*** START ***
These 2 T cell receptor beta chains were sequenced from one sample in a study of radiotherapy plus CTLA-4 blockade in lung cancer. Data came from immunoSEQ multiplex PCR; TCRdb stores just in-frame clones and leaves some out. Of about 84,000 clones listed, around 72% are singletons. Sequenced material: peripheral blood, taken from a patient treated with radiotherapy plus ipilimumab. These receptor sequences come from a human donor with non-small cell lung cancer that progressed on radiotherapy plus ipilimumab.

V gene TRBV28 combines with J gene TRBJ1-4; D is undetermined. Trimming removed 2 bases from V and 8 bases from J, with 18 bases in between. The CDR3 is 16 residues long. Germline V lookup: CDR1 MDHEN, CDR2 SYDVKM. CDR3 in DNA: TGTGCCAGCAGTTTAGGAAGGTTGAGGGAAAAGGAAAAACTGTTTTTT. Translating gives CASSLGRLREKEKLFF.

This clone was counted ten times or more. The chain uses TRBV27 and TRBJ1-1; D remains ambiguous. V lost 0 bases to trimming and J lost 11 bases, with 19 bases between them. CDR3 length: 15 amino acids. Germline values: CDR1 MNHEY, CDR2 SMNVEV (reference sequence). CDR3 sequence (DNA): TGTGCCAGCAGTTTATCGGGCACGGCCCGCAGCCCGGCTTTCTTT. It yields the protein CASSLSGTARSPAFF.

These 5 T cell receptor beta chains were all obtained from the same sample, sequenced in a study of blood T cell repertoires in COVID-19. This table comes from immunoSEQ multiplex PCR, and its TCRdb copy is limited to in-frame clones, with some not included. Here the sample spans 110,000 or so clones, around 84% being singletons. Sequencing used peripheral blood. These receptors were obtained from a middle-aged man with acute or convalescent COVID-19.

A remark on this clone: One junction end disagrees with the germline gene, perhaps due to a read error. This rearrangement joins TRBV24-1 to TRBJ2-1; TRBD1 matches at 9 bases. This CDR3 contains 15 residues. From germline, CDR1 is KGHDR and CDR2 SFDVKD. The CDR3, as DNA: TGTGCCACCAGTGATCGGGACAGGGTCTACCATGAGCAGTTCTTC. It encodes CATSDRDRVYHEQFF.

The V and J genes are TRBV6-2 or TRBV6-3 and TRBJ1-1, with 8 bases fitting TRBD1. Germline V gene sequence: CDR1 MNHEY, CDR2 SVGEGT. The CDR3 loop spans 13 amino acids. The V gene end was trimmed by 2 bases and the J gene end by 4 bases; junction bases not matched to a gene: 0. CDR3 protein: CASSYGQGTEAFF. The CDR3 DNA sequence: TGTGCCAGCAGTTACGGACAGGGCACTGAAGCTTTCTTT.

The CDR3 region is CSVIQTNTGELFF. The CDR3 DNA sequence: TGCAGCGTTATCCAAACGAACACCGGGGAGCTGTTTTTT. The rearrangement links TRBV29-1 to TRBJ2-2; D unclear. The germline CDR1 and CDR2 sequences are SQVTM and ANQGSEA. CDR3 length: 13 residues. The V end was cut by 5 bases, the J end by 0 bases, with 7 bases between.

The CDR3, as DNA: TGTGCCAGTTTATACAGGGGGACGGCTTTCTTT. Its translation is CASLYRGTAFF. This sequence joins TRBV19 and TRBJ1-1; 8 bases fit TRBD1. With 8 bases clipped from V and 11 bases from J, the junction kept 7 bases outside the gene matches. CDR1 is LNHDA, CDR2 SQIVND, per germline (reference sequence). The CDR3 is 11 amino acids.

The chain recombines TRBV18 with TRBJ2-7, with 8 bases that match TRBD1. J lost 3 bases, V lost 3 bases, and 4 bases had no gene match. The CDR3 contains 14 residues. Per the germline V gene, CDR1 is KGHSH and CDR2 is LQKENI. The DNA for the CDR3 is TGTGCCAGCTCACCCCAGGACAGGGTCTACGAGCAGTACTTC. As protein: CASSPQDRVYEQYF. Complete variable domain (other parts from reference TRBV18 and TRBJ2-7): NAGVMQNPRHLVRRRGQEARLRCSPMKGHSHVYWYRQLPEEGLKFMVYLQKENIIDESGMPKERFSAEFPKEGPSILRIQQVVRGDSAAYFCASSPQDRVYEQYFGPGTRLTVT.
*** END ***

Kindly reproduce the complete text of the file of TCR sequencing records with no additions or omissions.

These 2 T cell receptor beta chains were sequenced from one sample in a study of radiotherapy plus CTLA-4 blockade in lung cancer. Data came from immunoSEQ multiplex PCR; TCRdb stores just in-frame clones and leaves some out. Of about 84,000 clones listed, around 72% are singletons. Sequenced material: peripheral blood, taken from a patient treated with radiotherapy plus ipilimumab. These receptor sequences come from a human donor with non-small cell lung cancer that progressed on radiotherapy plus ipilimumab.

V gene TRBV28 combines with J gene TRBJ1-4; D is undetermined. Trimming removed 2 bases from V and 8 bases from J, with 18 bases in between. The CDR3 is 16 residues long. Germline V lookup: CDR1 MDHEN, CDR2 SYDVKM. CDR3 in DNA: TGTGCCAGCAGTTTAGGAAGGTTGAGGGAAAAGGAAAAACTGTTTTTT. Translating gives CASSLGRLREKEKLFF.

This clone was counted ten times or more. The chain uses TRBV27 and TRBJ1-1; D remains ambiguous. V lost 0 bases to trimming and J lost 11 bases, with 19 bases between them. CDR3 length: 15 amino acids. Germline values: CDR1 MNHEY, CDR2 SMNVEV (reference sequence). CDR3 sequence (DNA): TGTGCCAGCAGTTTATCGGGCACGGCCCGCAGCCCGGCTTTCTTT. It yields the protein CASSLSGTARSPAFF.

These 5 T cell receptor beta chains were all obtained from the same sample, sequenced in a study of blood T cell repertoires in COVID-19. This table comes from immunoSEQ multiplex PCR, and its TCRdb copy is limited to in-frame clones, with some not included. Here the sample spans 110,000 or so clones, around 84% being singletons. Sequencing used peripheral blood. These receptors were obtained from a middle-aged man with acute or convalescent COVID-19.

A remark on this clone: One junction end disagrees with the germline gene, perhaps due to a read error. This rearrangement joins TRBV24-1 to TRBJ2-1; TRBD1 matches at 9 bases. This CDR3 contains 15 residues. From germline, CDR1 is KGHDR and CDR2 SFDVKD. The CDR3, as DNA: TGTGCCACCAGTGATCGGGACAGGGTCTACCATGAGCAGTTCTTC. It encodes CATSDRDRVYHEQFF.

The V and J genes are TRBV6-2 or TRBV6-3 and TRBJ1-1, with 8 bases fitting TRBD1. Germline V gene sequence: CDR1 MNHEY, CDR2 SVGEGT. The CDR3 loop spans 13 amino acids. The V gene end was trimmed by 2 bases and the J gene end by 4 bases; junction bases not matched to a gene: 0. CDR3 protein: CASSYGQGTEAFF. The CDR3 DNA sequence: TGTGCCAGCAGTTACGGACAGGGCACTGAAGCTTTCTTT.

The CDR3 region is CSVIQTNTGELFF. The CDR3 DNA sequence: TGCAGCGTTATCCAAACGAACACCGGGGAGCTGTTTTTT. The rearrangement links TRBV29-1 to TRBJ2-2; D unclear. The germline CDR1 and CDR2 sequences are SQVTM and ANQGSEA. CDR3 length: 13 residues. The V end was cut by 5 bases, the J end by 0 bases, with 7 bases between.

The CDR3, as DNA: TGTGCCAGTTTATACAGGGGGACGGCTTTCTTT. Its translation is CASLYRGTAFF. This sequence joins TRBV19 and TRBJ1-1; 8 bases fit TRBD1. With 8 bases clipped from V and 11 bases from J, the junction kept 7 bases outside the gene matches. CDR1 is LNHDA, CDR2 SQIVND, per germline (reference sequence). The CDR3 is 11 amino acids.

The chain recombines TRBV18 with TRBJ2-7, with 8 bases that match TRBD1. J lost 3 bases, V lost 3 bases, and 4 bases had no gene match. The CDR3 contains 14 residues. Per the germline V gene, CDR1 is KGHSH and CDR2 is LQKENI. The DNA for the CDR3 is TGTGCCAGCTCACCCCAGGACAGGGTCTACGAGCAGTACTTC. As protein: CASSPQDRVYEQYF. Complete variable domain (other parts from reference TRBV18 and TRBJ2-7): NAGVMQNPRHLVRRRGQEARLRCSPMKGHSHVYWYRQLPEEGLKFMVYLQKENIIDESGMPKERFSAEFPKEGPSILRIQQVVRGDSAAYFCASSPQDRVYEQYFGPGTRLTVT.